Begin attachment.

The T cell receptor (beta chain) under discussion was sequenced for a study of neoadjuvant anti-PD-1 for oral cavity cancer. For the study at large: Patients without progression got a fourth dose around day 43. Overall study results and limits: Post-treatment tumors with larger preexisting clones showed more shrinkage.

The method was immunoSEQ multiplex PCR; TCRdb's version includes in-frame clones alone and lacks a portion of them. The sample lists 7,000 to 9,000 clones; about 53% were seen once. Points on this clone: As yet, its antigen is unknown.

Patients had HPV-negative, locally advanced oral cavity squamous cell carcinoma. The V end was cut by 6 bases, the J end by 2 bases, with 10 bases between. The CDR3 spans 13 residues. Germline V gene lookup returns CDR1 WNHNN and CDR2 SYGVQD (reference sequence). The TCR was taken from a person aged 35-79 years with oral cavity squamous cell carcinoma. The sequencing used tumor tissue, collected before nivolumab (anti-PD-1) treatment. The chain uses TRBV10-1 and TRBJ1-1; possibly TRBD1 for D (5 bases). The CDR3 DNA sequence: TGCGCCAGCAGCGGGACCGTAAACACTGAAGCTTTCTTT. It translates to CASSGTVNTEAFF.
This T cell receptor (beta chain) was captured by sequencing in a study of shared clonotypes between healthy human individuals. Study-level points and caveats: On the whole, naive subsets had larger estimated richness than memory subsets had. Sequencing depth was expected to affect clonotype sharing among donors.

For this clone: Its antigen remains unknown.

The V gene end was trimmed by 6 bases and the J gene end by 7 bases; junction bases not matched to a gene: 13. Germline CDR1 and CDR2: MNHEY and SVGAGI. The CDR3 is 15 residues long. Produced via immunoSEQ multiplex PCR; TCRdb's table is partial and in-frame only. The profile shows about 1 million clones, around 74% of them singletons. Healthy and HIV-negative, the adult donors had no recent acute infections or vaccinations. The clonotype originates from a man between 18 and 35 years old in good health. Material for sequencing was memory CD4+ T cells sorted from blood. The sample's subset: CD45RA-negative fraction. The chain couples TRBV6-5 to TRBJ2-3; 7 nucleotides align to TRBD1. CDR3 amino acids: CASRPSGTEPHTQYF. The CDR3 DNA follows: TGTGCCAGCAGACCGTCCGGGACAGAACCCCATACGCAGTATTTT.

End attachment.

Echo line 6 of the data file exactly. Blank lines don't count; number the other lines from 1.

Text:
The V gene end was trimmed by 6 bases and the J gene end by 7 bases; junction bases not matched to a gene: 13. Germline CDR1 and CDR2: MNHEY and SVGAGI. The CDR3 is 15 residues long. Produced via immunoSEQ multiplex PCR; TCRdb's table is partial and in-frame only. The profile shows about 1 million clones, around 74% of them singletons. Healthy and HIV-negative, the adult donors had no recent acute infections or vaccinations. The clonotype originates from a man between 18 and 35 years old in good health. Material for sequencing was memory CD4+ T cells sorted from blood. The sample's subset: CD45RA-negative fraction. The chain couples TRBV6-5 to TRBJ2-3; 7 nucleotides align to TRBD1. CDR3 amino acids: CASRPSGTEPHTQYF. The CDR3 DNA follows: TGTGCCAGCAGACCGTCCGGGACAGAACCCCATACGCAGTATTTT.